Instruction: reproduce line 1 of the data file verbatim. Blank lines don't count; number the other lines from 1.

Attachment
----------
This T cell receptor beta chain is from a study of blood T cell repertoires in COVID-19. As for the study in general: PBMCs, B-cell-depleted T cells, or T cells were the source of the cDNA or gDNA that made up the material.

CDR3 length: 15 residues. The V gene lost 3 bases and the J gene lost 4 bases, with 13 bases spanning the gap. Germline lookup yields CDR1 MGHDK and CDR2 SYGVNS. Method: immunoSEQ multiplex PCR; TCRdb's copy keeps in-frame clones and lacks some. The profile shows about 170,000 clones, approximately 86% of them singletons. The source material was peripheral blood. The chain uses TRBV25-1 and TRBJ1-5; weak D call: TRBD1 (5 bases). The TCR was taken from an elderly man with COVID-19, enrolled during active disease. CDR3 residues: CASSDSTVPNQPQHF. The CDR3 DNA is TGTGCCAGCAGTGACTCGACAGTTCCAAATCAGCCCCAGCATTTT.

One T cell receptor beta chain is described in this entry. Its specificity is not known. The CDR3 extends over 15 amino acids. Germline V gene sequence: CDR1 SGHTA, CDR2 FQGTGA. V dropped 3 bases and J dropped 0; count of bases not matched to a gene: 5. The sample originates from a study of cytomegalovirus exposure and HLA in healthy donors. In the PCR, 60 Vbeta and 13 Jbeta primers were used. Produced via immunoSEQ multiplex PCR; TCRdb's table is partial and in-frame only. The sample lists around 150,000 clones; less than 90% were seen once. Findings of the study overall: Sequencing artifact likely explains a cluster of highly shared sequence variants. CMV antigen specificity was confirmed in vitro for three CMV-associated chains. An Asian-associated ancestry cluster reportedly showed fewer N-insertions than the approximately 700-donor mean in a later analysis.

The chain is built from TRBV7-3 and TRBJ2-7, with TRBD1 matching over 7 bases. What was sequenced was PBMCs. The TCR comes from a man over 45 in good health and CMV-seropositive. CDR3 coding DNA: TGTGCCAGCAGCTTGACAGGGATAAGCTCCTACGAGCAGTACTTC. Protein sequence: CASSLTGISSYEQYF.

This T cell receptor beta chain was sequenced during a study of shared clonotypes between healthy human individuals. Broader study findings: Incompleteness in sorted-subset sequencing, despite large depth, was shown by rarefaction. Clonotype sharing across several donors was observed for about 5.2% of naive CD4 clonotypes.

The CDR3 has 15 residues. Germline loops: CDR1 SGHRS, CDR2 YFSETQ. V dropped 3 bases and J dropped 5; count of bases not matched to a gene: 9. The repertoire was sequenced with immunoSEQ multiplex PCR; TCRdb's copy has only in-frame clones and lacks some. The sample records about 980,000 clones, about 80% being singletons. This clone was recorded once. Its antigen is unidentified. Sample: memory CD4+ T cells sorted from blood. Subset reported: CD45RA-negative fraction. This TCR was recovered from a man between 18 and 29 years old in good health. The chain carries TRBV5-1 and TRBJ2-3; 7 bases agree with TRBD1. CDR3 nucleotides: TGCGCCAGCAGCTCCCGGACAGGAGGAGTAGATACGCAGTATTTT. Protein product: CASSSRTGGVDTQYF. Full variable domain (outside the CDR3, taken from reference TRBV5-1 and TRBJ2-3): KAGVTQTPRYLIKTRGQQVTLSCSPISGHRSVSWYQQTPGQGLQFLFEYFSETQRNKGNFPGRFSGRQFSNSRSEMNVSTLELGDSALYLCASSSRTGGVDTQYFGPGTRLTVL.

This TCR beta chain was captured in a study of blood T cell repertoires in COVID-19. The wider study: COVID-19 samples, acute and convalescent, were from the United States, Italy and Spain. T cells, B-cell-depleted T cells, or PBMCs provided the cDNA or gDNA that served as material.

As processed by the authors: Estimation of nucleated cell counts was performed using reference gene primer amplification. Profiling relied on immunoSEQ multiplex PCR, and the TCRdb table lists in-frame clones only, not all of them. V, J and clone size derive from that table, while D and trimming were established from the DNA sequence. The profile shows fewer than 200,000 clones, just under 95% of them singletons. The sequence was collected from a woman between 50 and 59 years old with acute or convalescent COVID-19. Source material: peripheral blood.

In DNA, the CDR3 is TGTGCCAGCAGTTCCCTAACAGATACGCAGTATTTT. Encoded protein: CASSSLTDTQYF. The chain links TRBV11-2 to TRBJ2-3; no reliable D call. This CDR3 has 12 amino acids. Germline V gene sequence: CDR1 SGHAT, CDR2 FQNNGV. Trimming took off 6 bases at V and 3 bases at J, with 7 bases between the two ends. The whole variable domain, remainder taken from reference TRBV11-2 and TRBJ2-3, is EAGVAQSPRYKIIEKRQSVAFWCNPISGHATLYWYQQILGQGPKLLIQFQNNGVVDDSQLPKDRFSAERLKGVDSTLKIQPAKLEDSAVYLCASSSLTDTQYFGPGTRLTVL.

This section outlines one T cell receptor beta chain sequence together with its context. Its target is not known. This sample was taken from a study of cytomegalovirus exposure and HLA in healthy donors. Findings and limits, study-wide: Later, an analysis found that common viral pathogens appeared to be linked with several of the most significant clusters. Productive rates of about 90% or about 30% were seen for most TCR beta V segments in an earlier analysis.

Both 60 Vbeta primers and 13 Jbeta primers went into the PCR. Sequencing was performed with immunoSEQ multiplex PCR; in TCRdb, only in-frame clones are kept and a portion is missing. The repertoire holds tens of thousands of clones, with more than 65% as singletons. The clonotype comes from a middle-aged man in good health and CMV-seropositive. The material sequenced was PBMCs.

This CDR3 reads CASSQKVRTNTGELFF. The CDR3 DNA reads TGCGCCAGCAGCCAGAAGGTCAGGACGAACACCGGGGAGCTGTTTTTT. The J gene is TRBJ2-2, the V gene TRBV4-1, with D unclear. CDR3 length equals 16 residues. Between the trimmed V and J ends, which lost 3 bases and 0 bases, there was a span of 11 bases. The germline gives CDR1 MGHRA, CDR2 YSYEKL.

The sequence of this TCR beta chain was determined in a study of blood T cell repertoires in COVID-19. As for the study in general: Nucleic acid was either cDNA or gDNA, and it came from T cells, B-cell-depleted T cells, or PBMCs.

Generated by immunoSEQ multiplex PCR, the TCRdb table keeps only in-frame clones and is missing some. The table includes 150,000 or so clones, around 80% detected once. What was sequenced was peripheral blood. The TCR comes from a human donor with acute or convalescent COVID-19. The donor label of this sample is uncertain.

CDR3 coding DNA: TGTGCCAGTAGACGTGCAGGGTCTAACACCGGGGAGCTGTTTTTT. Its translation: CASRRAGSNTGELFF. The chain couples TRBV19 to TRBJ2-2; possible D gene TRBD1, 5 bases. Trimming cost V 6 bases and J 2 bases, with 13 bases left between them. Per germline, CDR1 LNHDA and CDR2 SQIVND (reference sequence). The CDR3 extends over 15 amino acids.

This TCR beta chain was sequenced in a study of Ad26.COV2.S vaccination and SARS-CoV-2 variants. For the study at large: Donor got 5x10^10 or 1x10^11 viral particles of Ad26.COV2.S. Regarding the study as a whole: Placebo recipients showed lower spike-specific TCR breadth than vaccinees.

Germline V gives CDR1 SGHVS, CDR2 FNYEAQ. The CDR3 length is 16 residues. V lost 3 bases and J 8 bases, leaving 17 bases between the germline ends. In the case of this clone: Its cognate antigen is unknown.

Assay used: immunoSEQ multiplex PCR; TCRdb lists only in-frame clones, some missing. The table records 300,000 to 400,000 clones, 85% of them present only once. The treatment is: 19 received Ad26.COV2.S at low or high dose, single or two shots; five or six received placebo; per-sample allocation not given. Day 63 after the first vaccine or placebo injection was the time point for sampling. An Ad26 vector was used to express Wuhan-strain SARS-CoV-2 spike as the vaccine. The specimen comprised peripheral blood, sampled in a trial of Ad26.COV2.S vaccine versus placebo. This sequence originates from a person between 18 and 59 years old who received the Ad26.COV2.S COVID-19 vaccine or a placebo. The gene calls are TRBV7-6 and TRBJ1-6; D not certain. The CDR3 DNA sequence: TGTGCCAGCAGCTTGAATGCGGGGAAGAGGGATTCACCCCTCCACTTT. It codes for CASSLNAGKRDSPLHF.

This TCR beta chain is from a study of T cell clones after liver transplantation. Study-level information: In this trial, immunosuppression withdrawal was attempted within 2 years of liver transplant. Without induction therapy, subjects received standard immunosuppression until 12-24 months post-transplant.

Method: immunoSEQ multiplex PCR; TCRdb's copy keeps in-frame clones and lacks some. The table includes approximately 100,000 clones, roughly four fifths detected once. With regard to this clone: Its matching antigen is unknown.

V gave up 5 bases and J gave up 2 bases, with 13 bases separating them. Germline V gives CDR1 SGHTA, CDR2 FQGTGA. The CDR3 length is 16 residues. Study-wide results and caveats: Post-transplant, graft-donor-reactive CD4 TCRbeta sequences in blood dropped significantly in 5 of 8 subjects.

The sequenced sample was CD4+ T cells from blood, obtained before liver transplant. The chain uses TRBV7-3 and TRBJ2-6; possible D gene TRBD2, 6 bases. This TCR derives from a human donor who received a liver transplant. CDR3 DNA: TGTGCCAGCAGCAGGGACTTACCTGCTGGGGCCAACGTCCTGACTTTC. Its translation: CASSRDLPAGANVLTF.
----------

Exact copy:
This T cell receptor beta chain is from a study of blood T cell repertoires in COVID-19. As for the study in general: PBMCs, B-cell-depleted T cells, or T cells were the source of the cDNA or gDNA that made up the material.